Amy Rowell, a mother of four, has already started looking for lunch boxes at Target.
She’s preparing for the back-to-school sales tax holiday, which began Friday and runs through Aug. 16. During this time period the state will not collect its normal 6 percent sales tax.
The holiday was started in 1998, and typically lasts one weekend. However, this year it has been extended to 10-days. The last time this happened was in 2007.
Eligible items include clothing priced under $100, school supplies $15 or less per item and personal computers on the first $750 of sale prices.
Dr. Steve Kirn, executive director of the Miller Retail Center at the University of Florida, said there is a strategy behind the holiday.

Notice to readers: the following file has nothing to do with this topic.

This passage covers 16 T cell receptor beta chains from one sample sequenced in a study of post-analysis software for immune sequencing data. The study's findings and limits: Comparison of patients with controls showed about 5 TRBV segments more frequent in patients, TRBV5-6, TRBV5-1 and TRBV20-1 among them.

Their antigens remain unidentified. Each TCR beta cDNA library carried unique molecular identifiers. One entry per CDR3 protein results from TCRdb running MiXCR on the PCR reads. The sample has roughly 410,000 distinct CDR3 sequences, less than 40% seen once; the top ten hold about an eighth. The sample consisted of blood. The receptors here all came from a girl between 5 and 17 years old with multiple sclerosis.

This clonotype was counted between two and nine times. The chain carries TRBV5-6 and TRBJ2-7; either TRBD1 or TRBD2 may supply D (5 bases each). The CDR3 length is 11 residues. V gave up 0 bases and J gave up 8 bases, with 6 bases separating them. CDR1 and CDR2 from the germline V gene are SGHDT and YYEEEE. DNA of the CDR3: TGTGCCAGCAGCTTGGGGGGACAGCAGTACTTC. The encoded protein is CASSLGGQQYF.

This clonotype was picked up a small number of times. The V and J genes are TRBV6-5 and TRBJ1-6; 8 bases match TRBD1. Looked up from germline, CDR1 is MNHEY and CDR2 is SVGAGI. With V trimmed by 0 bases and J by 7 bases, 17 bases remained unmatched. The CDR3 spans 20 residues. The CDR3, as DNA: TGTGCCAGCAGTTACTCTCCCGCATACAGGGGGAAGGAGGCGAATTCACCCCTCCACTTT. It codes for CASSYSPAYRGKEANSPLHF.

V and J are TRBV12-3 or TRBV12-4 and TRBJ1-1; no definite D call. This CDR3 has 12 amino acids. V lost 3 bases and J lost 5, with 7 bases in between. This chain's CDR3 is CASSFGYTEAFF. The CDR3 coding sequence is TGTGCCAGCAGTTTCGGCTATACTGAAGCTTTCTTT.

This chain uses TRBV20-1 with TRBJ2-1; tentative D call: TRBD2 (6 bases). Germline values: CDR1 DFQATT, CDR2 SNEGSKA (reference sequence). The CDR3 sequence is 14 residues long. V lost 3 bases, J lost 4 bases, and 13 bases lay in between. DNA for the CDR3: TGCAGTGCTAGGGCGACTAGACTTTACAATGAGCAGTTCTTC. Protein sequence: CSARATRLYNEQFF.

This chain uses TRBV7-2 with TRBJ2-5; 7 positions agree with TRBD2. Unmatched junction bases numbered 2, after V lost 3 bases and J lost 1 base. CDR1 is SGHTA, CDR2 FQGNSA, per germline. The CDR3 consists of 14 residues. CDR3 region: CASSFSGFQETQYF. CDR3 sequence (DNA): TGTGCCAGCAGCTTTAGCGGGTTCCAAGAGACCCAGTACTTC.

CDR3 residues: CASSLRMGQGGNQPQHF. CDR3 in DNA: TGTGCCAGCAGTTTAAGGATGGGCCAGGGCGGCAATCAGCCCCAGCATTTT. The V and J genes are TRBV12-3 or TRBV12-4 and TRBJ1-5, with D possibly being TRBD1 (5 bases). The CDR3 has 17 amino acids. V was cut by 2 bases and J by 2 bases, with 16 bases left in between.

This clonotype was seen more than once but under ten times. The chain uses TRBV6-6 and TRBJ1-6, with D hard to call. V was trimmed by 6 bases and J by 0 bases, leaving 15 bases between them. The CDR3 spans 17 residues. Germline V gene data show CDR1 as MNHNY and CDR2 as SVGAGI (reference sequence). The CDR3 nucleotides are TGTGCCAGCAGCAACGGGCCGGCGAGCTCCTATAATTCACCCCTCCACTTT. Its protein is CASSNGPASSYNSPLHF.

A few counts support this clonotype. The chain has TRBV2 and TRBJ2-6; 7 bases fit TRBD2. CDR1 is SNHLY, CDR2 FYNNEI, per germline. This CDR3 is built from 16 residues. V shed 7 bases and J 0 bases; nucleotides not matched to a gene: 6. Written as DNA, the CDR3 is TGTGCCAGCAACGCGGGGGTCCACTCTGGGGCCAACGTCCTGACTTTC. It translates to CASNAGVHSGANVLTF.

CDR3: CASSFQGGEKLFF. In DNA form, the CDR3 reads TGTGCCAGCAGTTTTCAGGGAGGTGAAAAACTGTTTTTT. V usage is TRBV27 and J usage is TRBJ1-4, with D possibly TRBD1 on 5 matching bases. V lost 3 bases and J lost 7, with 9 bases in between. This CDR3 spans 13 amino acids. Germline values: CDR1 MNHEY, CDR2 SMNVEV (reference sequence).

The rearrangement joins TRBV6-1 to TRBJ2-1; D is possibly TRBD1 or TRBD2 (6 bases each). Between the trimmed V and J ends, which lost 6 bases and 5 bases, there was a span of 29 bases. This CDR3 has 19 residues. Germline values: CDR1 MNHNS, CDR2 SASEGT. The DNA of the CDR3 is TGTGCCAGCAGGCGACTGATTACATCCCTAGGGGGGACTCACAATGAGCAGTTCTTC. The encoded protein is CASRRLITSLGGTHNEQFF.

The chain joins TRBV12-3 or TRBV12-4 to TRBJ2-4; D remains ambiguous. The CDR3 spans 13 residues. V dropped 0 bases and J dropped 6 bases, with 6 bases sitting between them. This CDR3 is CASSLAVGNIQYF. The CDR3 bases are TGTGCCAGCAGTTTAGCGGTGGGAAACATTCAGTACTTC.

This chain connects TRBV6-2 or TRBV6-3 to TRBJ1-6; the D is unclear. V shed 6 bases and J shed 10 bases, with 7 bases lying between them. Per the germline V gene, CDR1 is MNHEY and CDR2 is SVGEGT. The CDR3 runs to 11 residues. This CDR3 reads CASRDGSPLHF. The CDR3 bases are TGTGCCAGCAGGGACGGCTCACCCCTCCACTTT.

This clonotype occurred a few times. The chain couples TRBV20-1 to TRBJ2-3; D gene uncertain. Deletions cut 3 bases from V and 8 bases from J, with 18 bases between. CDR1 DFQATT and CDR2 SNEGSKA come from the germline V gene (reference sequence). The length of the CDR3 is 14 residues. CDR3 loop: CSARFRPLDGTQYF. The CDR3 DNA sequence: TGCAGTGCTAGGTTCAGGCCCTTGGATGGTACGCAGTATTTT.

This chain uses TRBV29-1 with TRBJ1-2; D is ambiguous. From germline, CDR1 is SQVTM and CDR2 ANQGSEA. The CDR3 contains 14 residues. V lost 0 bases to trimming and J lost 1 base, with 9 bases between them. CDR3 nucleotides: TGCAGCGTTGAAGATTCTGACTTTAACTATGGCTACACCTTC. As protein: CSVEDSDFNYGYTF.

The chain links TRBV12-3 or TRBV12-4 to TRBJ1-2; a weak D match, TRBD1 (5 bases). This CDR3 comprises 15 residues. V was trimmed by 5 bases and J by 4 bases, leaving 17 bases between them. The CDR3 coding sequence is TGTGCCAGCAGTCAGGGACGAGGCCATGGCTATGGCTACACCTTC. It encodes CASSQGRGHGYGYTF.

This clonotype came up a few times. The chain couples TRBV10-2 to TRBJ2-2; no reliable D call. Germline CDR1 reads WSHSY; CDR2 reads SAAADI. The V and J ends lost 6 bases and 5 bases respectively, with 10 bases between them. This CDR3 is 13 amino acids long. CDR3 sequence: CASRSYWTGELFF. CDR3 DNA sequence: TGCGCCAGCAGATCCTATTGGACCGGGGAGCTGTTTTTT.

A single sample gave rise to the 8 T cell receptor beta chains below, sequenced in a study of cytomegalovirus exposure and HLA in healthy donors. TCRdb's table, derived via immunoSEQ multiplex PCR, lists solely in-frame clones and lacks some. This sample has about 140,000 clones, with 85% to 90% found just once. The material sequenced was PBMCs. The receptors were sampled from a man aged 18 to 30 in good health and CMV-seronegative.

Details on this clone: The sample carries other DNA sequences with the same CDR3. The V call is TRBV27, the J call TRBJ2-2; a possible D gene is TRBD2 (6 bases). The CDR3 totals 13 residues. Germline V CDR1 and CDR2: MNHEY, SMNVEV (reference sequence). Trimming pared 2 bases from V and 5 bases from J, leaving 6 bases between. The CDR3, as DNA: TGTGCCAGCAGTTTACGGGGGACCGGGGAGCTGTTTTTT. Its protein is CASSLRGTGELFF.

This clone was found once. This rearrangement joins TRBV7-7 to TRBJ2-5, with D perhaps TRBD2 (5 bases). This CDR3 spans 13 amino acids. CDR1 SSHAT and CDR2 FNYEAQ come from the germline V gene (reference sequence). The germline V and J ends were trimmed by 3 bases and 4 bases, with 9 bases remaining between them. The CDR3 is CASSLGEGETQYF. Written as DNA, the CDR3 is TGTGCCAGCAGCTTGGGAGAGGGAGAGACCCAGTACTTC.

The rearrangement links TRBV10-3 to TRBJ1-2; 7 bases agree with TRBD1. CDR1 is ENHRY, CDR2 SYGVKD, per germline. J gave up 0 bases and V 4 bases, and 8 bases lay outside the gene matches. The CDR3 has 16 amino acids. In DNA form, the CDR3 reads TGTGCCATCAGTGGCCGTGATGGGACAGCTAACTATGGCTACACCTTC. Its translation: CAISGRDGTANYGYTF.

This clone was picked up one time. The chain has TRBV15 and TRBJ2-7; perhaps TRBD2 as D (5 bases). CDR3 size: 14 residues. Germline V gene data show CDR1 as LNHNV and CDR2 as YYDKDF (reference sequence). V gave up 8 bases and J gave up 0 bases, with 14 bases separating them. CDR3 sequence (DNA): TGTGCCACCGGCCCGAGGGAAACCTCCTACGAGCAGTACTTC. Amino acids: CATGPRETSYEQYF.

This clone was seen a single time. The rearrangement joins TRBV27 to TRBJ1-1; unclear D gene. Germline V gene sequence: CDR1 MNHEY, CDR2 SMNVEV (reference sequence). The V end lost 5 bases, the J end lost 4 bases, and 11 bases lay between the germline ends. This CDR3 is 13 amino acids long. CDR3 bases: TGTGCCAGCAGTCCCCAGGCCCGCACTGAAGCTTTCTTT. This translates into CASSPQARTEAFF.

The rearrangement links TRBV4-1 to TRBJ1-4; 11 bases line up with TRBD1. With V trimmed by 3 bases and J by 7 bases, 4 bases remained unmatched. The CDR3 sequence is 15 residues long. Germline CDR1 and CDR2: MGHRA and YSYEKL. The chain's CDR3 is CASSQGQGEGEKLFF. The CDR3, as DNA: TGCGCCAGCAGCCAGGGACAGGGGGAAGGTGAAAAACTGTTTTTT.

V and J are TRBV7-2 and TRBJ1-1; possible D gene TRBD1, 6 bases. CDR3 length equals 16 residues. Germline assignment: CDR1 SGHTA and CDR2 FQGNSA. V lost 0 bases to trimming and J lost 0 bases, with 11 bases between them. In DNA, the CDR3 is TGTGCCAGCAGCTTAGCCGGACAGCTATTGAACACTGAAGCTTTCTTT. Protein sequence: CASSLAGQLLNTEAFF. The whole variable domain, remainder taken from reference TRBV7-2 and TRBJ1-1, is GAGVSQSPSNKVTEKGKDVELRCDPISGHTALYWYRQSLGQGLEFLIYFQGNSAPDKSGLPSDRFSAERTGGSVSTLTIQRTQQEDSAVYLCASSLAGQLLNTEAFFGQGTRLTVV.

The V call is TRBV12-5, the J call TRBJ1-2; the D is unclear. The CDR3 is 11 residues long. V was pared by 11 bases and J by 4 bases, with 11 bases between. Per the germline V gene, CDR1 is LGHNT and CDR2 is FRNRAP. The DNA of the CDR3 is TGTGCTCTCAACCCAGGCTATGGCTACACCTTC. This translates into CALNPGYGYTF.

“It’s a way of generating excitement and buzz around making purchases,” said Kirn.
For retailers, the extension helps in more than one way, Kirn said.
Kirn said it allows retailers to be better prepared so they can avoid being overwhelmed by the rush of customers that occurs when there is a two-day tax break. It also gives customers more time to shop, which could encourage more purchases.
Although Rowell has been perusing isles, she plans on waiting until her children get a list of school supplies to make more purchases.
“If they could extend it until after school starts, that would be great,” she said.
Pamela Nettles, a kindergarten teacher at Branford elementary School, said normally she can spend $150-$200 when purchasing school supplies for her students, so holding off for the holiday makes the most fiscal sense.
“It’s definitely worth the wait,” she said.